Ships Nostalgia banner

1 - 1 of 1 Posts

·
Administrator
Joined
·
3,931 Posts
Discussion Starter #1 (Edited by Moderator)
Contents
  • 1 The name Invincible
  • 2 Class information
  • 3 Building data
  • 4 Basic Details
  • 5 Machinery
  • 6 Armament
  • 7 Torpedo armament
  • 8 Armour Protection
  • 9 Service History
  • 10 Bibliography
The name Invincible[edit]

02_invincible.jpg

This image shows Invincible in her as built condition - courtesy of the MartimeQuest website

The name Invincible first came into use as an adaption of the name L'invincible a 74 gun French ship of the line captured during the 1747, another Five ships have followed her.

  1. was built at Deptford on the Thames in 1765, another 74 gun third rate ship of the line she fought at St Vincent in 1780, and St Kitts as well as several other major battles against both the French and Spanish fleets she was driven ashore on the North Norfolk coast in a gale with the huge loss of life.
  2. Was another 74 gun third rate ship of the line built at Woolwich in 1806-09, her battle honours include the peninsular war in which Britain, Spain and Portugal fought France, she was paid off into reserve in Plymouth and scrapped in 1861
  3. was an Audacious class central battery Ironclad battleship built by Napiers of Glasgow in 1867 to 1870, she was 280 feet long 54 feet in the beam and displaced 6,010 tons at 23 feet draft, armed with ten 9" MLR ( muzzle loading rifled) guns , four 6" MLR and six 20 pounder BLR guns she was shipped rigged but fitted with twin screws driven by 2 cylinder HRCR ( Horizontal Return Connecting Rod) steam engines with six rectangular boilers developing 4,800 IHP and giving a speed of 14 knots, they carried a crew of 450 men, others in the class were: Audacious, Iron Duke and Vanguard Invincible was converted to a barque rig in the early 1870's she was a good sea boat but as with most auxiliary sail equipped craft she was very slow under sail, it was meant as a get you home in case of break down or running out of fuel. In 1904 she was renamed Erebus and Fishguard II in 1906; in 1914 she was under tow to the scrap-yard on the 17th September when she sank.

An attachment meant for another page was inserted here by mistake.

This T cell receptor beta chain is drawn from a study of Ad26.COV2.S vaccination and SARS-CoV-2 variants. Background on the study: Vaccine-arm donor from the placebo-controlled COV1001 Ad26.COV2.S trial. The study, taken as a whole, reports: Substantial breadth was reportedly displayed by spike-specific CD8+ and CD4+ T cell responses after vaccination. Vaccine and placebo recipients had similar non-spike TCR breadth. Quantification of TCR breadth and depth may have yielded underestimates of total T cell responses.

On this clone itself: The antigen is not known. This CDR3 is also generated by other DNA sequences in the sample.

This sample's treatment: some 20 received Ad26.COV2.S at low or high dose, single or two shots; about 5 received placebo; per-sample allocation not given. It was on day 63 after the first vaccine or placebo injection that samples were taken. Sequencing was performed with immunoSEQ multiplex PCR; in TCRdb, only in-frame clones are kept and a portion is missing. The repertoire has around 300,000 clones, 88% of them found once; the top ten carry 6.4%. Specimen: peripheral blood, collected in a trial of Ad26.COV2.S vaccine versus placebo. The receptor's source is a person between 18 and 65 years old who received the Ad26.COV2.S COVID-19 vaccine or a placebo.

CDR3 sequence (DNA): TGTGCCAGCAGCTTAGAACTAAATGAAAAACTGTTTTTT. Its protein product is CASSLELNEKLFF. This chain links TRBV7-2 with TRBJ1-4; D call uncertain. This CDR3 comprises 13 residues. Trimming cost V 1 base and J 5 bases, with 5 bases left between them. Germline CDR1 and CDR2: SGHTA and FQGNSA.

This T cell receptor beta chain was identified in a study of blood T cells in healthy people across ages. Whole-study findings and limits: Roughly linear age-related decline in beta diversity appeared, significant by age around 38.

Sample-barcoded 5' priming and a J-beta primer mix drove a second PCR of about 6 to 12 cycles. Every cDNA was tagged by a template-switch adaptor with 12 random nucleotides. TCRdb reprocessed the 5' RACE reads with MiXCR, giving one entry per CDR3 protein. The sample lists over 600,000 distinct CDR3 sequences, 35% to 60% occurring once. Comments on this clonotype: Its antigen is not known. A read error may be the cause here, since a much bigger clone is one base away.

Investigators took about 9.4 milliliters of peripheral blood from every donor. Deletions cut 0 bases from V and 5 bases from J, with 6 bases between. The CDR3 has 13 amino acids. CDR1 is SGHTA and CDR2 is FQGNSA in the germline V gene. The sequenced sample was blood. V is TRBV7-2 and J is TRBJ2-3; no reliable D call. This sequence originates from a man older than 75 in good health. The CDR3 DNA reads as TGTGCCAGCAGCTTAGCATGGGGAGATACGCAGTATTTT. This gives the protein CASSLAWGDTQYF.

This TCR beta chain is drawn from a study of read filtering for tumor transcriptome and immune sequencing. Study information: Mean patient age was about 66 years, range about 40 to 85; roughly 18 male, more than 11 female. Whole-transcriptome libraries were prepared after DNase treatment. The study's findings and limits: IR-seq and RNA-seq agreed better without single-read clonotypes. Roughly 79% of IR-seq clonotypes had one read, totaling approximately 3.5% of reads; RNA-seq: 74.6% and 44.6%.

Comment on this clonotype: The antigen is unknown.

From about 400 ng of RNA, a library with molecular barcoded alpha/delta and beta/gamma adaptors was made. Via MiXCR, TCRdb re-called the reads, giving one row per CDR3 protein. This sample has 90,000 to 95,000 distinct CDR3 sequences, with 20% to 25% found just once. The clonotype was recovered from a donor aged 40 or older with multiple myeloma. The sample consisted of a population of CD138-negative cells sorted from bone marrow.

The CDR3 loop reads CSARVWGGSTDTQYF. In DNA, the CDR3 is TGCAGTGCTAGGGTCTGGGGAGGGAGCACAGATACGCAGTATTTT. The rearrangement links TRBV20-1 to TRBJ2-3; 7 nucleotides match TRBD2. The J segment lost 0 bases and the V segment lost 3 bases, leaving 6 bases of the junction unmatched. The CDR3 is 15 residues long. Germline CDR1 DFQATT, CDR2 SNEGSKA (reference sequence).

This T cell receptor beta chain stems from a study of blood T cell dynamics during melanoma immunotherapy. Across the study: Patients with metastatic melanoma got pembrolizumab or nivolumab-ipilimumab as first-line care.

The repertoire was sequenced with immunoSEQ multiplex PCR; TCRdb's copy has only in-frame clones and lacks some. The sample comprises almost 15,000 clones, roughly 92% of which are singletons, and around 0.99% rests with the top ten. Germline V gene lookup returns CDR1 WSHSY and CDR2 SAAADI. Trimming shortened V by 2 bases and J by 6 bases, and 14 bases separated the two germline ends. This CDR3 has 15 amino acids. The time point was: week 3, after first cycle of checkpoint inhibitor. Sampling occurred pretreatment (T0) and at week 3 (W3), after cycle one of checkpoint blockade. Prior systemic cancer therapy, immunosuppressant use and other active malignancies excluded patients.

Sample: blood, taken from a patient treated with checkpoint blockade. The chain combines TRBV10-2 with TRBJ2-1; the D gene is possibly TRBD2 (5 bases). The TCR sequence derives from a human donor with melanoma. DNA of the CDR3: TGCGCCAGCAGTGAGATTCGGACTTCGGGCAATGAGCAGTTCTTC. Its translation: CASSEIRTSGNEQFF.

4. was the Invincible class battle-cruiser of this article
  5. Is the Invincible class light aircraft carrier currently serving in the royal navy

There would have been a seventh Invincible as it had been intended to so name the sister-ship of the 1861 built Broadside Ironclad HMS Warrior, however she was renamed Black Prince whilst still under construction

Invincible3.jpg

This freely available image of Invincible shows her in her as built condition, note the completely open position of the 4" guns mounted on top of A turret, the low level of the forward funnel which caused smoke and gas problems on the bridge, also note the booms along the hull side for supporting the anti-torpedo nets

Class information[edit]